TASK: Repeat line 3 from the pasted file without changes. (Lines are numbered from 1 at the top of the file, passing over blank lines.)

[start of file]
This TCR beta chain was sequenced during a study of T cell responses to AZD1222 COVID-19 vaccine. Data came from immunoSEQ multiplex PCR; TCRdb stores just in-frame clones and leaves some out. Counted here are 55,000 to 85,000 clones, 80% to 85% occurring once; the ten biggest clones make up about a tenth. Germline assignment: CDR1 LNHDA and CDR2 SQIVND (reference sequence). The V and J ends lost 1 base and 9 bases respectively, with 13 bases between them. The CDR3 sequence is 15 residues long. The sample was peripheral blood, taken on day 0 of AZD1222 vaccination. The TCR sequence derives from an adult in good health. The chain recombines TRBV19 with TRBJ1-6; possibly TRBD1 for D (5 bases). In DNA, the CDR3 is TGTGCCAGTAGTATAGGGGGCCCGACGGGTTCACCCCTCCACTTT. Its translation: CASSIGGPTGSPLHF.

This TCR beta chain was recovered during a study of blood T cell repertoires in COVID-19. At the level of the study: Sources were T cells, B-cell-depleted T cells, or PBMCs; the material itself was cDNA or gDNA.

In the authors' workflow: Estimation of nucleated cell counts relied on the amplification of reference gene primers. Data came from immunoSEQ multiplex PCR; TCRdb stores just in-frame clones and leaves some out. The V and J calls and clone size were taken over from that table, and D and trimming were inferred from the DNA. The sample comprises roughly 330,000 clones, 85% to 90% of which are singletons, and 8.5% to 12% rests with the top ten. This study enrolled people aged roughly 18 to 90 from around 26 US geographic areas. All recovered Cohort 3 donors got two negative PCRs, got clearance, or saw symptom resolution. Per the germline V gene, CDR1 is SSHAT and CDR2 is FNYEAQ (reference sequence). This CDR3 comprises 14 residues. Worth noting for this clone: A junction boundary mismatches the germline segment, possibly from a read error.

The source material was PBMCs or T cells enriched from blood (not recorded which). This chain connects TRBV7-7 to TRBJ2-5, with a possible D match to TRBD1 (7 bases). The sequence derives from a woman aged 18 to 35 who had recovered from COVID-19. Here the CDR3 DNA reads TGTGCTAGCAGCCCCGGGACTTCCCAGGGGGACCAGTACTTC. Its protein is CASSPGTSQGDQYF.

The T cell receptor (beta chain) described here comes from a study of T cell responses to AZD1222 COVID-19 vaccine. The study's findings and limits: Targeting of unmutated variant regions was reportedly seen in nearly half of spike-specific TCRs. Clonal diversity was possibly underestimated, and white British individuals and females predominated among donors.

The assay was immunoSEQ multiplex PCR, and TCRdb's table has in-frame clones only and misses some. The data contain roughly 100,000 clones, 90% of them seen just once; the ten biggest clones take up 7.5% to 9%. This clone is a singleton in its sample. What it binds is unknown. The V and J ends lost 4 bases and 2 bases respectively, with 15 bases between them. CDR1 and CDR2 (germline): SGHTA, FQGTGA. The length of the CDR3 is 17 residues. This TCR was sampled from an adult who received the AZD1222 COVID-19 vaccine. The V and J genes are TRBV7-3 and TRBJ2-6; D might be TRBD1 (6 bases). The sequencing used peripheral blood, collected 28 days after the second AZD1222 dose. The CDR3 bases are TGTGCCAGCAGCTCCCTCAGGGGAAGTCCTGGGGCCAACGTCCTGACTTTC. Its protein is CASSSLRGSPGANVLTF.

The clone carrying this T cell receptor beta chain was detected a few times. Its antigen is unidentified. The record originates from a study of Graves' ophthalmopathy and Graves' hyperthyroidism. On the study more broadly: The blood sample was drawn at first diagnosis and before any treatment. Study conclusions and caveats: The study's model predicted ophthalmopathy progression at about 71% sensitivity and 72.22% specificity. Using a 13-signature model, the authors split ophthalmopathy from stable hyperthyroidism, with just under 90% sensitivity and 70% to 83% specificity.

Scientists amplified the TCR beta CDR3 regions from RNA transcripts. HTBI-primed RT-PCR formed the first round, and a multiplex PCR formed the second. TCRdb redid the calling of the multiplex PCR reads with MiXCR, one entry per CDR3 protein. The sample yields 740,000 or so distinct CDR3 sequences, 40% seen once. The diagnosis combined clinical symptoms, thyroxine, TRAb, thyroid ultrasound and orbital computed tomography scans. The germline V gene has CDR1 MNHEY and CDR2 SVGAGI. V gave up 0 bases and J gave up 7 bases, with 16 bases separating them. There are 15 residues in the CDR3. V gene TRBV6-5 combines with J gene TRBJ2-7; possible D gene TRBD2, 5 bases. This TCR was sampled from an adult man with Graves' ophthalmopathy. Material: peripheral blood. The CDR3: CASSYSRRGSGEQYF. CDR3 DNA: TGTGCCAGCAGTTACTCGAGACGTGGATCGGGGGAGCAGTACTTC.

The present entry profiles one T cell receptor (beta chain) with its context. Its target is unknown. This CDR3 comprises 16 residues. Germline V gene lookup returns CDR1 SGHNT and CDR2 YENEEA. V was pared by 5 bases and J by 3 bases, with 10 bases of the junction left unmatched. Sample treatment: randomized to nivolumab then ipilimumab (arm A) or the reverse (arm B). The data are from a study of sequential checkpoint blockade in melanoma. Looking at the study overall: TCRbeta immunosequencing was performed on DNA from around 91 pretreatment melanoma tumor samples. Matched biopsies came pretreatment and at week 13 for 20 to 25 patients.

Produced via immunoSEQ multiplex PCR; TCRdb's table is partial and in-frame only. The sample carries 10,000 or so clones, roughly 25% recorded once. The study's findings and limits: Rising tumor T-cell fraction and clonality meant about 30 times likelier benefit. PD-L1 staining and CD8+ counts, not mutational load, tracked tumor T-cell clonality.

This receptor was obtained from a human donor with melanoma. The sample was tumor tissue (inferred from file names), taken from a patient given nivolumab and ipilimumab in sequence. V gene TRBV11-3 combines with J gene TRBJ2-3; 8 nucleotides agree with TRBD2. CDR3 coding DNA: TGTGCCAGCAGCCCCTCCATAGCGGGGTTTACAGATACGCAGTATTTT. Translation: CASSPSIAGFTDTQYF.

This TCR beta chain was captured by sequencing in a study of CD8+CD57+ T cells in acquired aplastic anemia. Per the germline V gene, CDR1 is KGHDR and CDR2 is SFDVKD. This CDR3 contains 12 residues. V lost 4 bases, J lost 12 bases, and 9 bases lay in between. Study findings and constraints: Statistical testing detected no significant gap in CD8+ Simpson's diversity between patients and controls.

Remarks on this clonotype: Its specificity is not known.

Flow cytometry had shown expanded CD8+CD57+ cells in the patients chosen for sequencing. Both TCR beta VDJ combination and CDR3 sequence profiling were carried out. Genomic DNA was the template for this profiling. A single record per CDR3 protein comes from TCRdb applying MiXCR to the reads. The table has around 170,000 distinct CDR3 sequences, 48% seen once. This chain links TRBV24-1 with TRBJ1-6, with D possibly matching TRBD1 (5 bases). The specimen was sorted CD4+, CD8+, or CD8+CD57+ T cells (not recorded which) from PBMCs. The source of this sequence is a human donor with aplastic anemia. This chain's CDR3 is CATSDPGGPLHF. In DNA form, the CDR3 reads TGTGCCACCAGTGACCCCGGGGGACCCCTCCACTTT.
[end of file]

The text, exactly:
In the authors' workflow: Estimation of nucleated cell counts relied on the amplification of reference gene primers. Data came from immunoSEQ multiplex PCR; TCRdb stores just in-frame clones and leaves some out. The V and J calls and clone size were taken over from that table, and D and trimming were inferred from the DNA. The sample comprises roughly 330,000 clones, 85% to 90% of which are singletons, and 8.5% to 12% rests with the top ten. This study enrolled people aged roughly 18 to 90 from around 26 US geographic areas. All recovered Cohort 3 donors got two negative PCRs, got clearance, or saw symptom resolution. Per the germline V gene, CDR1 is SSHAT and CDR2 is FNYEAQ (reference sequence). This CDR3 comprises 14 residues. Worth noting for this clone: A junction boundary mismatches the germline segment, possibly from a read error.